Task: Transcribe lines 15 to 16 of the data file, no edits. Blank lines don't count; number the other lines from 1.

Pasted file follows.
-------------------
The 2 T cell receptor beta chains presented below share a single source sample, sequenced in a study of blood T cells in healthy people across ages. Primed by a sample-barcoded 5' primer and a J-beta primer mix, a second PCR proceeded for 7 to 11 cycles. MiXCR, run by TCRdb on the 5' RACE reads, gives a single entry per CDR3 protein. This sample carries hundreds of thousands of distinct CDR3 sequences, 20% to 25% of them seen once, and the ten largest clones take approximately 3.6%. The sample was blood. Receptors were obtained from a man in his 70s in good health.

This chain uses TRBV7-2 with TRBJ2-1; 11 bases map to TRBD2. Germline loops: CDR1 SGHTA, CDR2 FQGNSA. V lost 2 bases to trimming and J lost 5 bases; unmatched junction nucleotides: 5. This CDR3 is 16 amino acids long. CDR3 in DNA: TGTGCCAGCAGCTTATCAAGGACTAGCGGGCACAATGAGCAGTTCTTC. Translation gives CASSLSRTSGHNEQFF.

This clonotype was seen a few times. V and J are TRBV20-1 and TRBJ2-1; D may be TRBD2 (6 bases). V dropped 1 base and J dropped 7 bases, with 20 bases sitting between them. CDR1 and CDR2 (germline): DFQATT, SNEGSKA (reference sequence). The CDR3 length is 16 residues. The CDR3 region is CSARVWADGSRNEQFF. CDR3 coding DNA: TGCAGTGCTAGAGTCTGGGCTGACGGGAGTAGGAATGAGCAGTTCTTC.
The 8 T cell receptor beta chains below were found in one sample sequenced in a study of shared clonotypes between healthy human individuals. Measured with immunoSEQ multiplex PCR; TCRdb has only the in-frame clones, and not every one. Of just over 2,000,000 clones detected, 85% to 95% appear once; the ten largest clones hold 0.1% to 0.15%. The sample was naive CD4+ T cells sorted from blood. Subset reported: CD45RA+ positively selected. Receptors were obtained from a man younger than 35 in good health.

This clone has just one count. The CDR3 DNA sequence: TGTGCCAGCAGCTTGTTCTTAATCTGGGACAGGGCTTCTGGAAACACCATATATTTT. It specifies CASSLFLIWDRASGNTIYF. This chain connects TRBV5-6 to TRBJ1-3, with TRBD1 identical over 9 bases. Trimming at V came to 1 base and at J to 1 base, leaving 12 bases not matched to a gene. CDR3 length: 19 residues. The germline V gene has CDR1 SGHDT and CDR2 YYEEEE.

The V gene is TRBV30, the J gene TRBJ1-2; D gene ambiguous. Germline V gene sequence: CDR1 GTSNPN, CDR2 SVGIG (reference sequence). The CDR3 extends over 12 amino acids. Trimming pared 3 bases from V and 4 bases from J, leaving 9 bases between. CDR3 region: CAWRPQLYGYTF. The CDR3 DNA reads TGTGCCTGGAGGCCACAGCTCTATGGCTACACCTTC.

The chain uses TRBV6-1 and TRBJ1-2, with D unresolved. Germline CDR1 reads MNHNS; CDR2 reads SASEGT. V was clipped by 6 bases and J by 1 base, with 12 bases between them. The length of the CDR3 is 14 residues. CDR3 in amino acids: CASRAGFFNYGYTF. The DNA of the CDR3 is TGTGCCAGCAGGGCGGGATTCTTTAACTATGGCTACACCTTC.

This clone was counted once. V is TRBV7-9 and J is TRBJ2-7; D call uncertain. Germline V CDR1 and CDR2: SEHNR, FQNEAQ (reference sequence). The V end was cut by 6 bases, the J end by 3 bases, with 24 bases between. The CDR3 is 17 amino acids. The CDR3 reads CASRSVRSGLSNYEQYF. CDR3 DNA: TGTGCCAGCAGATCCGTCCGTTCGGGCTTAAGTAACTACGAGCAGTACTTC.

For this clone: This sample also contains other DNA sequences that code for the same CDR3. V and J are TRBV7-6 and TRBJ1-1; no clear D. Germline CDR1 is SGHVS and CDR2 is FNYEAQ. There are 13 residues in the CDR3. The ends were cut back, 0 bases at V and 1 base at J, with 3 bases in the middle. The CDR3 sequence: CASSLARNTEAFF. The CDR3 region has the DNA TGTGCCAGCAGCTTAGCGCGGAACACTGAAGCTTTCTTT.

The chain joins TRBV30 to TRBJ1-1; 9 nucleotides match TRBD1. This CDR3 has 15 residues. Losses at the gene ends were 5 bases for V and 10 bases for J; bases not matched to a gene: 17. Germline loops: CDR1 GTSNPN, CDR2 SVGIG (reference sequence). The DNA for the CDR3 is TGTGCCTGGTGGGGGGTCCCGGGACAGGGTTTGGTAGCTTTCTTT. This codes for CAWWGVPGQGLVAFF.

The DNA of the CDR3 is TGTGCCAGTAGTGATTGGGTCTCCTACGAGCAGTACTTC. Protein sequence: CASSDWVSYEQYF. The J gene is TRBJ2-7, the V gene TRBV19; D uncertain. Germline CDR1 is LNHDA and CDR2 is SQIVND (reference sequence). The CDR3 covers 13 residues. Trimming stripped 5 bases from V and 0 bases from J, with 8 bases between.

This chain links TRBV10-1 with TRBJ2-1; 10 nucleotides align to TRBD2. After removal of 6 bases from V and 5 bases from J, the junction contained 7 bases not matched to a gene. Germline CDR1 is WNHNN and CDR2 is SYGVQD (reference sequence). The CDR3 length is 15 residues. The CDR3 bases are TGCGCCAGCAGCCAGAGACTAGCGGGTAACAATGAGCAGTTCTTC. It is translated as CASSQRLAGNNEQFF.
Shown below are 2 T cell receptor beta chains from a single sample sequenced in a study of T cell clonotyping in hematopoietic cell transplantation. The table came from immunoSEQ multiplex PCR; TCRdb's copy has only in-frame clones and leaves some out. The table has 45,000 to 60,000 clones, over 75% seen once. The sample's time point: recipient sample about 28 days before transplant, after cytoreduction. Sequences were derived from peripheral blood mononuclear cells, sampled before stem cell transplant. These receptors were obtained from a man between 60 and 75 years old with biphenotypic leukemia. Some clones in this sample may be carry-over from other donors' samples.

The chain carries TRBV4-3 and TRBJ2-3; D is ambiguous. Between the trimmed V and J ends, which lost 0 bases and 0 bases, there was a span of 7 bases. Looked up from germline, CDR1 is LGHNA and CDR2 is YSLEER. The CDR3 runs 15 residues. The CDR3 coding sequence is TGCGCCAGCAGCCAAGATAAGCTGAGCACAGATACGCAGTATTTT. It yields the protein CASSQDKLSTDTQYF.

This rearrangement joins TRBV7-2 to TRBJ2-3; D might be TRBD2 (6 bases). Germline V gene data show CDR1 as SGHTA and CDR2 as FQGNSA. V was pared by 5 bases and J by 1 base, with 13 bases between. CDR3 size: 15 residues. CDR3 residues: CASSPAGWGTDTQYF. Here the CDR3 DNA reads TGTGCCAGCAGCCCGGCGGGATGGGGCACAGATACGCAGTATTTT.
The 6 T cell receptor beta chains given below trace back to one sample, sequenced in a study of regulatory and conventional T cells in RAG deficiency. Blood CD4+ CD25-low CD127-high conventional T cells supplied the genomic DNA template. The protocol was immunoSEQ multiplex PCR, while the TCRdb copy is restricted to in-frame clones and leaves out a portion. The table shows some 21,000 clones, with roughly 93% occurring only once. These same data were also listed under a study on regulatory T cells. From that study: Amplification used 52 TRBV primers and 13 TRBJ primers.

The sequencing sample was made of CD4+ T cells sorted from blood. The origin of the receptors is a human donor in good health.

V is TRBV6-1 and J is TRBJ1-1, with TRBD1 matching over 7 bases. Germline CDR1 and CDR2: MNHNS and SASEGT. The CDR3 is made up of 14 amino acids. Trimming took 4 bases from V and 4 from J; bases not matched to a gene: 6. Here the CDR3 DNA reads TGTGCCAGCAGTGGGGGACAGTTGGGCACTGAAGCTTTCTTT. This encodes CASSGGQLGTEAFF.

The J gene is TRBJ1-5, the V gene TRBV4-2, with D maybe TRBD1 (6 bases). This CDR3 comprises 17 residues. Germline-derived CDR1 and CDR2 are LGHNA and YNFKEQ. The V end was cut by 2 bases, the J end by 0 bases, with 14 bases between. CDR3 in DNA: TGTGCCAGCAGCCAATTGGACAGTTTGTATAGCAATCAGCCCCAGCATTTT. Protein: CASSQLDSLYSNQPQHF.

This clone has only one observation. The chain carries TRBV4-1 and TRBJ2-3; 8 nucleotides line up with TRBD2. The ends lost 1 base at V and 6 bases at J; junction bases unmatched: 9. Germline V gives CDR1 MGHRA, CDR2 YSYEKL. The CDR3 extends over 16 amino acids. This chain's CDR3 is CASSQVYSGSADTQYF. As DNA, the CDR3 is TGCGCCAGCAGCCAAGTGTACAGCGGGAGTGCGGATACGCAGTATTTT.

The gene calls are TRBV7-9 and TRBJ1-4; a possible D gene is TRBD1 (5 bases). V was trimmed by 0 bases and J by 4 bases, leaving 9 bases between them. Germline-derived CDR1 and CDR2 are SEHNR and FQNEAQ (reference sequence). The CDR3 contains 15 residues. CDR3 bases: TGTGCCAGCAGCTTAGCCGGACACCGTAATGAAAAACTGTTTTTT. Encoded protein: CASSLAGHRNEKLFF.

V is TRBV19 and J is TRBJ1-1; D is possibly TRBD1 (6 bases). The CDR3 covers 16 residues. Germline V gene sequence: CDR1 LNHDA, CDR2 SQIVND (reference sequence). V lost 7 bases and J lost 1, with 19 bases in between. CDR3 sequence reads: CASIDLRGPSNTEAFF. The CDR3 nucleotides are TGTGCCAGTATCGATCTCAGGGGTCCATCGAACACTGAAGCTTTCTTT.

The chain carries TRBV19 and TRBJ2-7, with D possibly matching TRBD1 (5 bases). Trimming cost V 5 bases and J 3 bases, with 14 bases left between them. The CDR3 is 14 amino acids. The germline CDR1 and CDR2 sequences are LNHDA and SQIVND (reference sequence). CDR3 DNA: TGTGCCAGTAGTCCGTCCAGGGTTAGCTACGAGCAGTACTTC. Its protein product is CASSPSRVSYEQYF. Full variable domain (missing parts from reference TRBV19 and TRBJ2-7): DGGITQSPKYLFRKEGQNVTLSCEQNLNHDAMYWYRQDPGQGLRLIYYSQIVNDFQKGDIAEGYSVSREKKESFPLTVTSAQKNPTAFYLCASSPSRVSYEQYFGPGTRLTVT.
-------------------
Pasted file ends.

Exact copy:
This rearrangement joins TRBV7-2 to TRBJ2-3; D might be TRBD2 (6 bases). Germline V gene data show CDR1 as SGHTA and CDR2 as FQGNSA. V was pared by 5 bases and J by 1 base, with 13 bases between. CDR3 size: 15 residues. CDR3 residues: CASSPAGWGTDTQYF. Here the CDR3 DNA reads TGTGCCAGCAGCCCGGCGGGATGGGGCACAGATACGCAGTATTTT.
The 6 T cell receptor beta chains given below trace back to one sample, sequenced in a study of regulatory and conventional T cells in RAG deficiency. Blood CD4+ CD25-low CD127-high conventional T cells supplied the genomic DNA template. The protocol was immunoSEQ multiplex PCR, while the TCRdb copy is restricted to in-frame clones and leaves out a portion. The table shows some 21,000 clones, with roughly 93% occurring only once. These same data were also listed under a study on regulatory T cells. From that study: Amplification used 52 TRBV primers and 13 TRBJ primers.